A well-recognised environmental biohazard, tobacco smoke, when inhaled, is associated with various human diseases, especially lung illnesses and malignancies.1,2,3 Nicotine, one of the major components in tobacco smoke, carries significant abuse/addiction potential, though not itself carcinogenic, and rapidly diffuses into various tissues of human bodies via the circulation.4 Although emerging evidence suggests a pathogenic link between nicotine and increased susceptibility of cells to malignancies, the underlying mechanisms remain ill-defined. Nicotine, by binding to nicotine acetylcholine receptors (nAchRs), can activate several intracellular mitogenic signalling pathways that promote cell growth, angiogenesis and other tissue responses.4,5,6,7 For example, src and Raf in non-small-cell lung (and other cancer) cells were phosphorylated upon nicotine treatment, resulting in E2F activation and perturbation of cell cycle restrictions. Subsequently, genes regulating cell growth or invasion were upregulated.8,9,10,11,12 Nicotine can also promote pro-inflammatory signalling in the vasculature that accelerates atherosclerotic plaque formation.13,14

Expressed in most non-neuronal or somatic cells including lung cells, nACHRs, when activated by nicotine binding, can elicit varied changes in cellular physiology by inciting/modulating downstream intracellular signalling pathways.15,16,17 Nicotine augments the levels of choline acetyltransferase and vesicular acetylcholine (Ach) transporter in human bronchioalveolar carcinoma cells to increase Ach production and promote growth-related activities.18,19 Nicotine can also alter ACh signalling in lung cells, which influences muscarinic control of mitogen-regulated activities.18,19 Furthermore, nAChR-mediated signalling is a critical promotor of breast cancer development, such that nAChR blockade abolished nicotine-mediated growth promotion in vitro and in vivo.9 Nicotine is capable of mobilising src, Raf/MEK/ERK and PI3K/Akt pathways to activate the transcription of genes involved in promoting cell growth in the lung.8,9,20 By affecting mitochondrial electron transport, nicotine can also mitigate chemotherapy-induced apoptosis.21,22,23,24 In aggregate, these data suggest that nicotine exposure can attenuate growth restriction in non-neuronal cells.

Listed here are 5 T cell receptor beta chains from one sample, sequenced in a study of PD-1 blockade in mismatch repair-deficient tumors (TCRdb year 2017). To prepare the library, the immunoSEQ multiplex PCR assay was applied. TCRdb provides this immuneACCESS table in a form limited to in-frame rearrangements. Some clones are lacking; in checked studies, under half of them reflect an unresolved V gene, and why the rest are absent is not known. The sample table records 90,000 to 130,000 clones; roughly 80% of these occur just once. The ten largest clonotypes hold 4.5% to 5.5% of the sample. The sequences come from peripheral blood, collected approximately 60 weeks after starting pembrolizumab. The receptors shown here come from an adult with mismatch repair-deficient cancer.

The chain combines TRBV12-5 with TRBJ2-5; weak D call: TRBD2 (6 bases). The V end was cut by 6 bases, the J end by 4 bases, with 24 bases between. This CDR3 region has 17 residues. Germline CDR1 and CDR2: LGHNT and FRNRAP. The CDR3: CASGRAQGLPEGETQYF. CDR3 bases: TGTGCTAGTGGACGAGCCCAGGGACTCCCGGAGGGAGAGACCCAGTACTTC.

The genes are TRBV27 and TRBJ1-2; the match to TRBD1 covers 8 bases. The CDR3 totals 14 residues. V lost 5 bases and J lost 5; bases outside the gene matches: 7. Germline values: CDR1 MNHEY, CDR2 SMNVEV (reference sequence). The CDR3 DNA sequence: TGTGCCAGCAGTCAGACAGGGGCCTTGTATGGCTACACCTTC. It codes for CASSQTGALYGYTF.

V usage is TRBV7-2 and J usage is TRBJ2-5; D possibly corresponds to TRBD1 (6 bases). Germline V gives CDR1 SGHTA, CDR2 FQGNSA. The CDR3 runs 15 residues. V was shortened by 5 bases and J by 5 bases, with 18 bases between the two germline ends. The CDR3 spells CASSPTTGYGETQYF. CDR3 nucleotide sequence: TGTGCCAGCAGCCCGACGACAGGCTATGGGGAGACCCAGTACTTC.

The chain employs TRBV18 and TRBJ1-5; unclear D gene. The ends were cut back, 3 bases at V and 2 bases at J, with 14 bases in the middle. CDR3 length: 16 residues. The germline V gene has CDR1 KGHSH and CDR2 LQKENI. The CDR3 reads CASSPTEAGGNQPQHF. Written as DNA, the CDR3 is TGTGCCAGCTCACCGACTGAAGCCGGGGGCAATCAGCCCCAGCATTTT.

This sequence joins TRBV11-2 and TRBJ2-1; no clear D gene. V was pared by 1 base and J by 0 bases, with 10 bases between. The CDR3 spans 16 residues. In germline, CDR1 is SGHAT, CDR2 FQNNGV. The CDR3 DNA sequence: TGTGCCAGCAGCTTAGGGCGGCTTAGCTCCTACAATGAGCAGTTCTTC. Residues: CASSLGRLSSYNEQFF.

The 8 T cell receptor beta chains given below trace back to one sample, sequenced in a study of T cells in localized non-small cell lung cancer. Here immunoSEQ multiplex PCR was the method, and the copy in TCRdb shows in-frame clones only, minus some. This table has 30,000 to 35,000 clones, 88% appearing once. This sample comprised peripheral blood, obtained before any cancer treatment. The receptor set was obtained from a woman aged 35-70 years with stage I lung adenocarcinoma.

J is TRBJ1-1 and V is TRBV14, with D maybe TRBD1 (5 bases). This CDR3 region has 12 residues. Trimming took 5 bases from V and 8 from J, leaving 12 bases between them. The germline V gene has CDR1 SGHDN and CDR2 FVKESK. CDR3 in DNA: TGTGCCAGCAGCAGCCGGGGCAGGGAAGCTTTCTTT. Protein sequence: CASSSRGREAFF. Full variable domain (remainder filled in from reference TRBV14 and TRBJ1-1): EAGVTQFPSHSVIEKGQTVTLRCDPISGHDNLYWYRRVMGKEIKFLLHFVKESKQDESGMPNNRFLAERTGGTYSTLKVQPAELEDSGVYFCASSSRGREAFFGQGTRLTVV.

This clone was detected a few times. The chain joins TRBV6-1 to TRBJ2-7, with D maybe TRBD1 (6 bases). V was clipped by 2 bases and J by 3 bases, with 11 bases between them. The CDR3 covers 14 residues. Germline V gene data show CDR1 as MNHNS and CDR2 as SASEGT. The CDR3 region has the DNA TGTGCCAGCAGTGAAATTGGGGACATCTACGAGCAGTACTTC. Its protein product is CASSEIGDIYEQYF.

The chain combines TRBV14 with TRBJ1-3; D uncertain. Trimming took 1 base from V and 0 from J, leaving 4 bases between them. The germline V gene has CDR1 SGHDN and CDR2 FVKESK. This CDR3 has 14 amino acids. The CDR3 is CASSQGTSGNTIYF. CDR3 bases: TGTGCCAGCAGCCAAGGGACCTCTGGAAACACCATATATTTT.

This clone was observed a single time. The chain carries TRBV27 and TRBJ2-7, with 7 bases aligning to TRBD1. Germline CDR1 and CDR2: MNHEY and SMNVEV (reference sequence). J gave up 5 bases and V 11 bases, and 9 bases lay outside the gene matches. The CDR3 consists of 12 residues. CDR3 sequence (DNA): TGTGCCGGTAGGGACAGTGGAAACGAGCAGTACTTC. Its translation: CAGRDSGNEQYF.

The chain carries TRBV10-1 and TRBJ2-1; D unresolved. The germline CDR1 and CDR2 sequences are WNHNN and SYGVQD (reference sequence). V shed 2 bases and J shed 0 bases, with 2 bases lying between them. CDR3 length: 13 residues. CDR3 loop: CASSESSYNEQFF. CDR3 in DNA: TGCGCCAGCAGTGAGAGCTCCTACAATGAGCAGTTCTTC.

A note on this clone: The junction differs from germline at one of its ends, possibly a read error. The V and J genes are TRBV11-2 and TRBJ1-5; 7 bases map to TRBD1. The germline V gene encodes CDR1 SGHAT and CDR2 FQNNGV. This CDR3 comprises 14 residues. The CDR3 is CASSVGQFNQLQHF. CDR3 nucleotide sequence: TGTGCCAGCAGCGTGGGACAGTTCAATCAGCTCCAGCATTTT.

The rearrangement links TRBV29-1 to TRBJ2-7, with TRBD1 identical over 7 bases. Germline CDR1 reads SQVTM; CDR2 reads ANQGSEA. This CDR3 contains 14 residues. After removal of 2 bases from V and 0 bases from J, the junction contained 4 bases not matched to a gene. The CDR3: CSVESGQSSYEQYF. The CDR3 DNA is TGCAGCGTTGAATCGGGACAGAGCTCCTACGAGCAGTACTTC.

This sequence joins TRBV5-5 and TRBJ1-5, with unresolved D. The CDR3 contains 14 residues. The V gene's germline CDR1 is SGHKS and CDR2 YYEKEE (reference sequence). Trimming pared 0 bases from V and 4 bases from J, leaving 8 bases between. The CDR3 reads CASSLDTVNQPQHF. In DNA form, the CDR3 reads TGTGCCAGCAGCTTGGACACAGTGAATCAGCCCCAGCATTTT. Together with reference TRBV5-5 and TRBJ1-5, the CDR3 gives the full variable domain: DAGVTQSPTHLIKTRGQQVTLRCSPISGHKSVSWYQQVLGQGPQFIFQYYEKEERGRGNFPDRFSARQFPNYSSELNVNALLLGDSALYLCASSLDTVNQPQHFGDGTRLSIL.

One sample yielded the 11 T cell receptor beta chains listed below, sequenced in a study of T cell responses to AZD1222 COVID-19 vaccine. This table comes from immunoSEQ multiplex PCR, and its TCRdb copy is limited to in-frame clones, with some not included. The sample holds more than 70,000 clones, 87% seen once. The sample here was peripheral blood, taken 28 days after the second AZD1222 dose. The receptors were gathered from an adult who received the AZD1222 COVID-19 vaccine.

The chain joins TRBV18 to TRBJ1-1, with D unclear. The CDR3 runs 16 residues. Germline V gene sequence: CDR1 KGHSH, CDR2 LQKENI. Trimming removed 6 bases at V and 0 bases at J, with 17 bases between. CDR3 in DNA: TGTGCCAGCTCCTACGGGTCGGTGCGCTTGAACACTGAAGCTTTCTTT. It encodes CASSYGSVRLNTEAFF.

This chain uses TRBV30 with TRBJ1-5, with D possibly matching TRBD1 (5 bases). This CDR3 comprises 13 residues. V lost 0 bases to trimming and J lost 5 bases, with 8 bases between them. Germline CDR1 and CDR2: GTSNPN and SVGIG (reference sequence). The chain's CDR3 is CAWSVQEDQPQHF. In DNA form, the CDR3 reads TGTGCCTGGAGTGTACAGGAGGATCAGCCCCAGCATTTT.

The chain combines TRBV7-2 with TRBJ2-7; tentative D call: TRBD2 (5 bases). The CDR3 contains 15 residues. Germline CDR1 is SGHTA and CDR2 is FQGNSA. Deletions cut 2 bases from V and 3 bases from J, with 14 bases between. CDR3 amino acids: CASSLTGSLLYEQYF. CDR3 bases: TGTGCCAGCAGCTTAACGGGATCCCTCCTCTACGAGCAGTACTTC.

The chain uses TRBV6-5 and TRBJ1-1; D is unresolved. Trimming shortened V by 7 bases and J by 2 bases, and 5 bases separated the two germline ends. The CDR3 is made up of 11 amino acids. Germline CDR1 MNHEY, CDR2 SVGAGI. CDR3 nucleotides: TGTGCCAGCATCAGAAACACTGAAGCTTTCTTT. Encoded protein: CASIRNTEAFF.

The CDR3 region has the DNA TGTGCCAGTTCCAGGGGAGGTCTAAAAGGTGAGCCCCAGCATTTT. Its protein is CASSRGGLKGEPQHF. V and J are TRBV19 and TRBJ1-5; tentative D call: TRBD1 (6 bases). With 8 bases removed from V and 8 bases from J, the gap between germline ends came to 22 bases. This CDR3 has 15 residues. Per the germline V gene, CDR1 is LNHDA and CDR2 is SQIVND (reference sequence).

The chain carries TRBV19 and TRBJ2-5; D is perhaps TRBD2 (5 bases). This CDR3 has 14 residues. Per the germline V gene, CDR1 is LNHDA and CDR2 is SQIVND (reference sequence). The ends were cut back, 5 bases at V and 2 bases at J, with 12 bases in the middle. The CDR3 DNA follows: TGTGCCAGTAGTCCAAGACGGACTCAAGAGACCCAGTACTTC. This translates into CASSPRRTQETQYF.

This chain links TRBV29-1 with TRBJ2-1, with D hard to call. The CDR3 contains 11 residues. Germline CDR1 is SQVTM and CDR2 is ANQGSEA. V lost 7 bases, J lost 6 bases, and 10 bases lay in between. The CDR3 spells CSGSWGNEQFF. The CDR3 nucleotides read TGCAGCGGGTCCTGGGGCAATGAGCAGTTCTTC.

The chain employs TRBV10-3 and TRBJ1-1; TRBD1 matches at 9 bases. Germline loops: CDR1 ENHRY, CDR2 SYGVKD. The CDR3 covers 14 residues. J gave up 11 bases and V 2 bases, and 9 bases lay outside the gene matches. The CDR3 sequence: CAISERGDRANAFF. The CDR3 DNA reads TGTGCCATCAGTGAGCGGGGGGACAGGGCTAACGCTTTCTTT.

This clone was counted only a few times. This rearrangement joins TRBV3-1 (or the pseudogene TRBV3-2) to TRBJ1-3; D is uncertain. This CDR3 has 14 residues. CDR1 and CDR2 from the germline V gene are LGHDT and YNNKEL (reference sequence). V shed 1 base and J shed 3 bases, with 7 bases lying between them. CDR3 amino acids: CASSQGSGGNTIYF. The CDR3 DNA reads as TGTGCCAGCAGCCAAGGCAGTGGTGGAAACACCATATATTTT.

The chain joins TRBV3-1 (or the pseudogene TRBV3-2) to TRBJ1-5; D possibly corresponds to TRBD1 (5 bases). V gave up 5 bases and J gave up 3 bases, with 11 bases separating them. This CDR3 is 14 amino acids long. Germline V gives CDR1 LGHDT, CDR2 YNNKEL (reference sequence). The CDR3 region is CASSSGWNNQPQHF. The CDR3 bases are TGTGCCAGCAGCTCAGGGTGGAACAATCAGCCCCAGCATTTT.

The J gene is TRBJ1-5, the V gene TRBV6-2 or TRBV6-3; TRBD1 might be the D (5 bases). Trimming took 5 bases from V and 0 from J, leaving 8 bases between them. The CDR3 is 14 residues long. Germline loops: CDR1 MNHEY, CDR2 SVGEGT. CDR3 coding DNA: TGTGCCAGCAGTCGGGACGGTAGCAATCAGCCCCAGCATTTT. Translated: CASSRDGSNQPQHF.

Collectively, ROS include the inorganic hydrogen peroxide (H2O2), and the hydroxyl and superoxide anion-free radicals. Physiologically, ROS are signalling molecules involved in normal cellular functions.25,26 Several enzymatic and non-enzymatic mechanisms exist for keeping ROS levels within physiological limits, and preventing cell- and tissue-damaging oxidative stress, an imbalance favouring ROS production in excess of the means to inactivate them. NADPH oxidases plays a crucial role in the upregulation of ROS in cancer cells, since stimulation of this enzyme family generates a burst of superoxide anion radicals as the initial product that can be catalytically dismutated to H2O2 by catalase.27 In pancreatic cancer cells, nicotine treatment was shown to affect ROS signalling to dysregulate cell growth.28

Persistent increases in ROS are often detected in cancer cells, which causes cellular or endoplasmic reticulum (ER) stress.29,30 Chaperones in the ER help proteins to fold properly and translocate to other cellular compartments while preventing aberrant formation/accumulation of defective species within the organelle.31,32 BIP is one such ER chaperone, its synthesis stimulated by cellular stresses.29,30 Accordingly, increased BIP expression is an indicator of ER stress. Although the ER compartment can accommodate acutely appreciable levels of partially folded proteins, persistent accumulation of aberrant folded proteins activates UPR and upregulates PERK and other “stress sensors”.33 In the lung, the impact of ER stress and UPR activation elicited by persistent nicotine exposure on lung-cell (patho)-physiology remains to be defined.

In this study, we demonstrate that long-term nicotine exposure upregulated ROS in murine and human-lung epithelial cells, and triggers ER stress/UPR activation coincident with attenuated p53 function. Persistent nicotine exposure was transformational for lung epithelial cells when p53 was lost. Our data reveal the tumorigenic potential of nicotine and attribute it to a cancer risk once tumour surveillance systems are compromised.


Cells and reagents

Human-lung epithelial BEAS-2B and murine lung epithelial LA4 cells were purchased from ATCC (Manassas, VA). The cells were grown in Dulbecco’s Modified Eagle’s minimal essential medium (DMEM) supplemented with 10% heat-inactivated foetal bovine serum (Invitrogen, CA), 100 units/ml penicillin and 100 μg/ml streptomycin (Invitrogen) under a 5% CO2-humidified atmosphere at 37 °C. Nicotine (Sigma, MO) was administered from stock solutions in DMEM. Antibodies against p-p53, phor-ser-15-p53, phor-PERK, caspase-3, PERK, α-tubulin and β-actin were purchased from Cell Signaling Technology (Danvers, MA). BIP antibody was from Santa Cruz Biotechnology (Santa Cruz, CA).

Cell growth analyses